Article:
Cicero North Syracuse High School fielded this UrbanConcept with the thinnest of plastic bodies. (Jim Motavalli photo)Picture a pizza box nested in a tableau that includes greasy tools, a laptop or two and a pile of sleeping undergraduates. That’s the still-life takeaway at Cobo Hall after students pulled all-nighters getting their cars ready for the contest, which generally arrive half-finished at best. Some of the drivers have never been behind the wheel, and some of the cars have never actually been driven. It’s a trial by fire—the cars have to complete seven laps, a total of 6.2 miles, at a minimum speed of 15 mph to qualify.
 
This is the Americas, so in addition to lots and lots of U.S. citizens, there were teams from Brazil, Canada, Guatemala and Mexico—112 in all. The defending champions were the Université Laval from Canada. I stopped by Montreal’s Ecole de Technologie Superieure, who were running a little car with a one horsepower Briggs & Stratton motor, weighing only 100 pounds—with the driver. I asked pilot Roxanne Beauchamp why they picked her. “I’m the only woman in the club!” she said cheerfully.

One of the more sophisticated Shell Eco Marathon entrants was this hydrogen-powered UrbanConcept from the University of Alberta. Student Balazs Gyenes sees his future building electric cars. (Jim Motavalli photo) Defending champs Laval weren’t having as easy a time this year. Their gasoline prototype car wasn’t starting easily in the cold, and the driver was a bit anxious. I’d be too if I was entombed lying down in a pod with no seat to save weight. The team had improvised; a wrap of tin foil was keeping the Briggs & Stratton motor warm.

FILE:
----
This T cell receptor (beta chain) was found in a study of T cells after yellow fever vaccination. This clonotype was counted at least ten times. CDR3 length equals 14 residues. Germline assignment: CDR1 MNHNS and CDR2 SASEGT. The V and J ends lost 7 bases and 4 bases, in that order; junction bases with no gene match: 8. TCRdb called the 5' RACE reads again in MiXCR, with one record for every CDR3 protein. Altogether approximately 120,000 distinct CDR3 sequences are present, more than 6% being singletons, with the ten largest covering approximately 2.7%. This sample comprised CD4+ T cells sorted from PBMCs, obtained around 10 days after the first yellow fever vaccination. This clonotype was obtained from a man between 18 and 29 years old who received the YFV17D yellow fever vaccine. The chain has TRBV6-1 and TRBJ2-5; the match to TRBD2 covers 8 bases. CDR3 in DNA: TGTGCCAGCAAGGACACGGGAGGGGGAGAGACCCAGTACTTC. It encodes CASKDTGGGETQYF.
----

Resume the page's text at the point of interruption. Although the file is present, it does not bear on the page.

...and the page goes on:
I got to ride a couple of laps in Shell’s own Urban Concept car, which was built in Taiwan to maximize fuel economy. It’s a snug little two-seater thing, carbon fiber like many of the Marathon entrants, with upswept gullwing doors, a 125-cc Yamaha scooter motor, and 500 mph possible. It doesn’t have much in the way of suspension, and so crashed over the rough stuff. Here's Shell's Ian Moore on (and in) the Urban Concept car:


Since the Shell car is a Cadillac compared to what the kids were driving—it had seats, after all—I can imagine what they went through, strapped into their pods in full racing suits and helmets. But they always emerged smiling, even the guy whose car flipped on its side when he took a turn too fast.

The students will be building a successor to this VW e-Golf. (Jim Motavalli photo)I finished the day driving VW’s e-Golf on the roof of Cobo Hall, with Detroit spread out in front of me. A great ride, and my guess is that a number of the student engineers I encountered at the Eco Marathon will be designing its successor. Attracting hiring interest from the Big Three was one reason behind the move to Detroit, Rosen reiterated. I ran into Dudon Wei, whose day job now is working for Shell as a natural gas drilling engineer.
 
Last year, Wei was in Houston as a student at Canada’s University of Waterloo, competing in the Eco Marathon. “Our motor controller didn’t work, so we were disqualified, but they let us run the course anyway,” Wei told me. “We achieved close to 300 kilometers a liter, and learned a lot.” I’m sure they did.
The team from Cedarville University makes last-minute adjustments. (Jim Motavalli photo)Oh, and if you were wondering who won the set the mileage record this year, it as the University of Toronto. With driver Kristine Confalone at the helm, the school narrowly edged out favorites (and fellow countrymen) Laval, survived four failed runs and one crash, and managed in their last run to get in an amazing 3,421 miles per gallon. “We were one of the last cars on the track,” Confalone said. ““We were really lucky to be able to go again right after and get that last one in.”

Here's some video from the finish line:



 

Get the Car Talk Newsletter